Brazen Beauty Print (Mary Anointing Jesus' Feet)

Brazen Beauty Print (Mary Anointing Jesus' Feet)

from 20.00

Brazen Beauty
Acrylic on raw canvas with digital drawing
By Lisle Gwynn Garrity
Inspired by John 12:1-8

Museum-quality poster made on thick, durable, matte paper. Unframed artwork will arrive rolled up in a protective tube.

Framing option available.

Framing Preference:
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Print Details:

  • Museum-quality posters made on thick, durable, matte paper.

  • Paper is archival and acid-free.

  • Unframed prints arrive rolled up in a protective tube.

Frame Details:

  • Alder, Semi-hardwood frame

  • Black in color

  • .75” thick

  • Acrylite front protector

  • Lightweight

  • Hanging hardware included

  • Made in the USA

From the Artist:

In the chapter just before this, Lazarus dies and Jesus weeps. But after being laid in the tomb, Lazarus is raised and made well. This act solidifies for the chief priests and Pharisees that Jesus is a dangerous threat. In response, they order for his arrest and plot how they will kill him. Jesus retreats from public ministry, hiding out in the wilderness in Ephraim. As the passover nears, people begin to wonder: “Will Jesus be here?”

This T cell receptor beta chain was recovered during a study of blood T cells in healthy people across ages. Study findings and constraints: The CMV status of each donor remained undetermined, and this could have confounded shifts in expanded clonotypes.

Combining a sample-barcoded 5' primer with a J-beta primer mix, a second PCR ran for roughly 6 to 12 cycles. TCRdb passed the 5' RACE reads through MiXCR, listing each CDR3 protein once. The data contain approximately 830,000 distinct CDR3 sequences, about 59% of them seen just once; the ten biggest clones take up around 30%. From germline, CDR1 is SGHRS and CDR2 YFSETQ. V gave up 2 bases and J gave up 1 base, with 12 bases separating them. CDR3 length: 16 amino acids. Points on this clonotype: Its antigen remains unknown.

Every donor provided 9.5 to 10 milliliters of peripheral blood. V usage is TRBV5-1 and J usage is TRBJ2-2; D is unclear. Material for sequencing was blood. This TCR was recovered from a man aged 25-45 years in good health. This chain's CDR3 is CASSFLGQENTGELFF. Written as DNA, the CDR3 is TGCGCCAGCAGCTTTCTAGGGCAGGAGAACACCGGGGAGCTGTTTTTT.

Despite the threats mounting, Jesus does return. On his way to Jerusalem, he stops in Bethany, seeking refuge and comfort in the home of his friends. Martha cooks a feast, and Lazarus—healthy and alive—joins him at the table. In resistance to death, as an act of extravagant love, Mary anoints Jesus with a fragrance that fills the whole room. Her actions could appear impulsive, but if you were saying your last goodbye to someone you loved, how would you act?

This image began as a painting on raw canvas. With fluid strokes of paint, I allowed the colors to run and bleed into each other. As I drew Mary kneeling, I omitted the other details in the scene, removing Jesus’ feet, the other guests, the table full of food. I wanted to focus on Mary’s brazen act of pouring out the expensive perfume, a commodity valued at a year’s worth of wages. The luxurious liquid is expansive, flowing out toward us as the viewer. It bleeds into the red, foreshadowing the blood Jesus will soon shed. The vessel she holds is lined with gold, a reference to the ancient Japanese practice of Kintsugi, of repairing broken pottery with gold lacquer. The art of Kintsugi embellishes the cracks and transforms a shattered vessel into a new object of beauty. In this embodied act of worship, Mary is practicing Kintsugi—boldly celebrating the beauty of life even as death approaches.

—Rev. Lisle Gwynn Garrity

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